Backstory: RIM is constantly talked about like they’re the underdog in the smartphone race, but the Canadian-based company quietly stays their course while shipping out BlackBerrys en mass. Each quarter they ship more than the previous. They know what they’re doing and the company’s first tablet, the PlayBook, is set to capitalize on that brand love. It was announced way back in September after a series of leaks and pre-announcements, though it won’t hit the market until the first quarter of 2011 (probably March). Will it be an also-ran like the Storm? Maybe. But maybe not.
Hot in ’11: RIM knows a thing or two about what the enterprise market wants in mobile — maybe even more so than Microsoft or Apple. That’s where the PlayBook will make the biggest impression. Corporations will likely snap up the PlayBook instead of the iPad as long as it integrates with their IT infrastructure without issue. The PlayBook might not be as a big of a hit with the direct consumer market — it will likely steal Samsung Galaxy Tab sales rather than iPad sales — but RIM will be just fine as long as companies and government agents buy them for execs. Obama loves his special NSA-secured BlackBerry. Perhaps he’ll get a special PlayBook as well.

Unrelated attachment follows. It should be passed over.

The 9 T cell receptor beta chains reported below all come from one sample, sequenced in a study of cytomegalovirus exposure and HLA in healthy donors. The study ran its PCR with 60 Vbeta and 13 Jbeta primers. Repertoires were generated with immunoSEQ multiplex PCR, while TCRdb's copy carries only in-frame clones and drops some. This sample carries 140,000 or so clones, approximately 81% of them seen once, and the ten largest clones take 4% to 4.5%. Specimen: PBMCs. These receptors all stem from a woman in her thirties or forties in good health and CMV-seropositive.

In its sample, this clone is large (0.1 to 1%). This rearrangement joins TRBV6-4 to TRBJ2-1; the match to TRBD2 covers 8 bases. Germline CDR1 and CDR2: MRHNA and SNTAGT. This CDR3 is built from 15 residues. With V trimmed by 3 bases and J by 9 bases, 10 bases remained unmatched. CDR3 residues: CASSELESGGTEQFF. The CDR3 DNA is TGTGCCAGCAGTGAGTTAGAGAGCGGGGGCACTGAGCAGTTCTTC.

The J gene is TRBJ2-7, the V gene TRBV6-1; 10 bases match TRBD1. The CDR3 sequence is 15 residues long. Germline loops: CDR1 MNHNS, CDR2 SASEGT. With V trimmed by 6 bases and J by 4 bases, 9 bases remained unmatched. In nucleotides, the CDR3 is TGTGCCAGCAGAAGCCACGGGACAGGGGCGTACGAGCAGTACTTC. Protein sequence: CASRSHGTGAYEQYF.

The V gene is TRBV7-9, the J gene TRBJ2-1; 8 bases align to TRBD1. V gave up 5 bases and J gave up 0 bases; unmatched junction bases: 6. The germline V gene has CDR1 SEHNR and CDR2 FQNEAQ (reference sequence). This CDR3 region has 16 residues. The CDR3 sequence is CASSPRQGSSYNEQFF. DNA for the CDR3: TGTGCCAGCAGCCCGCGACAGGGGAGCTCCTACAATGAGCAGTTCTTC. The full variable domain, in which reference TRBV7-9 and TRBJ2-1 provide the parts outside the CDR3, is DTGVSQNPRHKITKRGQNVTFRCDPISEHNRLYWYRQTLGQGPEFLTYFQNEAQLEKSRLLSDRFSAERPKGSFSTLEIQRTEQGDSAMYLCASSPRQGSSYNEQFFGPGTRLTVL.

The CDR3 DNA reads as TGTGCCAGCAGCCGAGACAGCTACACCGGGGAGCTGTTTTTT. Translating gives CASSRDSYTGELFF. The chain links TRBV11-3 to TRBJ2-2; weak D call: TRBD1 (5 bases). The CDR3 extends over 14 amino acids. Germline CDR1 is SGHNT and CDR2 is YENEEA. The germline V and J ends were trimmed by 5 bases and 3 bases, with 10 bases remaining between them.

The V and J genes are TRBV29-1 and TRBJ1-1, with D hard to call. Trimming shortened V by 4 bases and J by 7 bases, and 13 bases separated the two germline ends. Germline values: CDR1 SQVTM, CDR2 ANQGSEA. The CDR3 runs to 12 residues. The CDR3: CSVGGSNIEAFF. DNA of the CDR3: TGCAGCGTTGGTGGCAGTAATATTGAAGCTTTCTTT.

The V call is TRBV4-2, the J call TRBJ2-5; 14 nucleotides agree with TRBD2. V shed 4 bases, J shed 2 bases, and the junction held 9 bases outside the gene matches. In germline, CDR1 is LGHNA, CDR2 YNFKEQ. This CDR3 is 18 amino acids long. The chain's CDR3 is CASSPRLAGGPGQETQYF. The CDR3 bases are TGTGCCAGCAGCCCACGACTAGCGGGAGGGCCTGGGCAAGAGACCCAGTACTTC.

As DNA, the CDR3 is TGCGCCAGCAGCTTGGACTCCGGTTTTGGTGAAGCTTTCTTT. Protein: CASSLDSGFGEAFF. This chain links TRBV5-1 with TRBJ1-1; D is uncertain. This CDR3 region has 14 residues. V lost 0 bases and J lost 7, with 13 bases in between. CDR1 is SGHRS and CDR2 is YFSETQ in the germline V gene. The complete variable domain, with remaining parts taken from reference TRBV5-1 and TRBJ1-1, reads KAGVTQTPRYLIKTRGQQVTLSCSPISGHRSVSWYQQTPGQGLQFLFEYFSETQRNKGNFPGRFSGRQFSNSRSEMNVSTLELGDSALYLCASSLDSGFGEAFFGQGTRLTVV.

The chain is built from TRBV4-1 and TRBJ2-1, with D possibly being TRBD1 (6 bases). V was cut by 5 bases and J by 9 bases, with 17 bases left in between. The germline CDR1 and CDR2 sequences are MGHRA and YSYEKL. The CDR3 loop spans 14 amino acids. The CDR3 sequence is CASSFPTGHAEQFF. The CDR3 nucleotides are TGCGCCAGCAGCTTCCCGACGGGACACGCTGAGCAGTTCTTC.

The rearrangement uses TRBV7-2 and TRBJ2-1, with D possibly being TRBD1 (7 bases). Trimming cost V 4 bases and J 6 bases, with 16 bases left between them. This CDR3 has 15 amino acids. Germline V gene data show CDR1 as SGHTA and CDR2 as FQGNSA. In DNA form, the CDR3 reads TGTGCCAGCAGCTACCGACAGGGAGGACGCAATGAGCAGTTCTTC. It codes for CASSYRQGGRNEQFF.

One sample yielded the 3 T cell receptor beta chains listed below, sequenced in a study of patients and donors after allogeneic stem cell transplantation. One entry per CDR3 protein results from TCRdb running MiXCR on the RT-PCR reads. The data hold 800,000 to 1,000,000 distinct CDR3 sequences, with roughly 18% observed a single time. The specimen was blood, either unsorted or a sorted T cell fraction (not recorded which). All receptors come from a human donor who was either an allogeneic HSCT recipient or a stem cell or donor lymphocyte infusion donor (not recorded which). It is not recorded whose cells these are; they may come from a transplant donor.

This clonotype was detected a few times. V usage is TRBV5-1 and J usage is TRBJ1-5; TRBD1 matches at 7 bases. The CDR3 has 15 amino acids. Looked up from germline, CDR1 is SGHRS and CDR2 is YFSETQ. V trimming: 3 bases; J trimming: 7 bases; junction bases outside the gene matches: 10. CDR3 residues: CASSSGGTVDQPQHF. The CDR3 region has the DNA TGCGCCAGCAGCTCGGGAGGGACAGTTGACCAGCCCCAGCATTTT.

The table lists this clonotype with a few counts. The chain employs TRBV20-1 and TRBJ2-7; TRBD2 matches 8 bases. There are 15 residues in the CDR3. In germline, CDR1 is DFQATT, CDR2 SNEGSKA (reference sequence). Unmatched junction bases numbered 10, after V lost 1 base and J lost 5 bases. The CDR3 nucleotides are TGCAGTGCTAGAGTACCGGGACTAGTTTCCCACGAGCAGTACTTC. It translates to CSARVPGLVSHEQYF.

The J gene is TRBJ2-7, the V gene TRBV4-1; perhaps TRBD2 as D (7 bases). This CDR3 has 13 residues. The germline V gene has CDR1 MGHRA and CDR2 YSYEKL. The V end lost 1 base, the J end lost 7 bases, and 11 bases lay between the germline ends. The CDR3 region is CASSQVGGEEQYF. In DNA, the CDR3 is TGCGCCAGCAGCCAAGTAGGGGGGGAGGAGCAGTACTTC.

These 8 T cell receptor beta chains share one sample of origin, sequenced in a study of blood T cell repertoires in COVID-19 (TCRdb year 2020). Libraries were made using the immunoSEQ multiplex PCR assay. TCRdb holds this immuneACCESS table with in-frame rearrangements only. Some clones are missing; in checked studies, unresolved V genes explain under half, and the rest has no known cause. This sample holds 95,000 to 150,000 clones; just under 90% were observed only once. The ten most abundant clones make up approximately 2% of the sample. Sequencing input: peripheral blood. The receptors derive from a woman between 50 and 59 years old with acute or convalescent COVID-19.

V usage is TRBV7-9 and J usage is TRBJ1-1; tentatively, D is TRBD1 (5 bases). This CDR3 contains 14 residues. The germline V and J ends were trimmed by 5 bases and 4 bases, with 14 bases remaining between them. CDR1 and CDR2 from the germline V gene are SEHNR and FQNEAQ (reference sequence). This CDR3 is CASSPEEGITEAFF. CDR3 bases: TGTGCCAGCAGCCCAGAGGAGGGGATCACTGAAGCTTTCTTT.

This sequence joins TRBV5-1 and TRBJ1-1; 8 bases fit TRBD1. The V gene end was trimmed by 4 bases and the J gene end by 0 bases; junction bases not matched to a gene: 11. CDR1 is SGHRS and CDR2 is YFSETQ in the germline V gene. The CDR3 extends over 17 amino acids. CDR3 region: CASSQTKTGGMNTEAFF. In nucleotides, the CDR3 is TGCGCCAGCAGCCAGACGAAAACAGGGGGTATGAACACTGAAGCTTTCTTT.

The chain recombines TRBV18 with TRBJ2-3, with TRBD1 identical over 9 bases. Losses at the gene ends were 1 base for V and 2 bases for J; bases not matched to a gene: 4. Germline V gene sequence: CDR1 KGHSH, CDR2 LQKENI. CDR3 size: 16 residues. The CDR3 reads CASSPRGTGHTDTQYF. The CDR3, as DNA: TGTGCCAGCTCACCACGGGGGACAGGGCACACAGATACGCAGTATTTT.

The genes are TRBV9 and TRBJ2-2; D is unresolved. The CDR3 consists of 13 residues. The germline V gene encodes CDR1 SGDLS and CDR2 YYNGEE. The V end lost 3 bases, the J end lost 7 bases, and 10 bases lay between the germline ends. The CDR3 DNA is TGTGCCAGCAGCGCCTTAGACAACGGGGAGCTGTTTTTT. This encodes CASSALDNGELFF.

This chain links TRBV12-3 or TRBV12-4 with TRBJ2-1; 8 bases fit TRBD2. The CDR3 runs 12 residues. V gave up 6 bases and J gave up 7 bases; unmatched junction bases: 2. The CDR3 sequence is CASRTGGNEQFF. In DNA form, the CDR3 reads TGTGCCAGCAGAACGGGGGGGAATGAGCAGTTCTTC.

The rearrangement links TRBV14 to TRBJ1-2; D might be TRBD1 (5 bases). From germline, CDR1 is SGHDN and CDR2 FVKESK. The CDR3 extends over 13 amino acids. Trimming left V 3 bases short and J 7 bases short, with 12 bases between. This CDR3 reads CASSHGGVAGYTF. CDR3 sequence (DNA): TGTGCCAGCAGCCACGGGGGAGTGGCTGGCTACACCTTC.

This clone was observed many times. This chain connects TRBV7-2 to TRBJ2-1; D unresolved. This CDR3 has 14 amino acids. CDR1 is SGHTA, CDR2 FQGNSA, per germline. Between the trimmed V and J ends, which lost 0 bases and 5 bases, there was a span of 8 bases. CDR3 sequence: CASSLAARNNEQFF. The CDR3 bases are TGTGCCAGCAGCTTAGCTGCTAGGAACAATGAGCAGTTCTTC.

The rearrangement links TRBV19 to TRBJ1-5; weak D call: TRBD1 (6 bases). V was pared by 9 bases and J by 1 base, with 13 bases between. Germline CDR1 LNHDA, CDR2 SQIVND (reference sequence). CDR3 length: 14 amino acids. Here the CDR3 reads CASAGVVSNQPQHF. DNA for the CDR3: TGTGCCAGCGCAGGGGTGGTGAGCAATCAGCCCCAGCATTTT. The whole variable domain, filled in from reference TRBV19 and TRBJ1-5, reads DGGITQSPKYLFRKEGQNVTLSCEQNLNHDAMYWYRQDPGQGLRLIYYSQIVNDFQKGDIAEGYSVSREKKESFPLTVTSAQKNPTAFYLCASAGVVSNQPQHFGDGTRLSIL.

Motorola Droid Tablet
Backstory: The current crop of Android tablets suck on pickles. Even the Samsung Galaxy Tab is only for die hard Android fans. That’s not Samsung or any of the manufacturers’ fault though. Google’s current versions of Android are simply not meant for tablets. Android 3.0 is set to change that and the Motorola Droid tablet will likely be the first out of the gate rocking the new interface. Mainstream consumers are more familiar with the Droid brand than Android, mainly because the line has been the only real hit hardware during the OS’s short life.
Hot in ’11: Motorola knows how to make Android handsets. The hardware is top-notch. So is the marketing. Motorola and Google have been said to be working closely on the tablet so it should correct many of the downsides of the current Android tablets. Hopefully both companies follow Apple’s lead by creating a product centered around the user experience, not hardware specs — but having a Tegra 2 in there will be nice.
Verizon iPhone 4
Backstory: The iPhone 4 is great. AT&T is not. That’s that.
Hot in ’11: The iPhone 4 is great and so is Verizon. That’s that.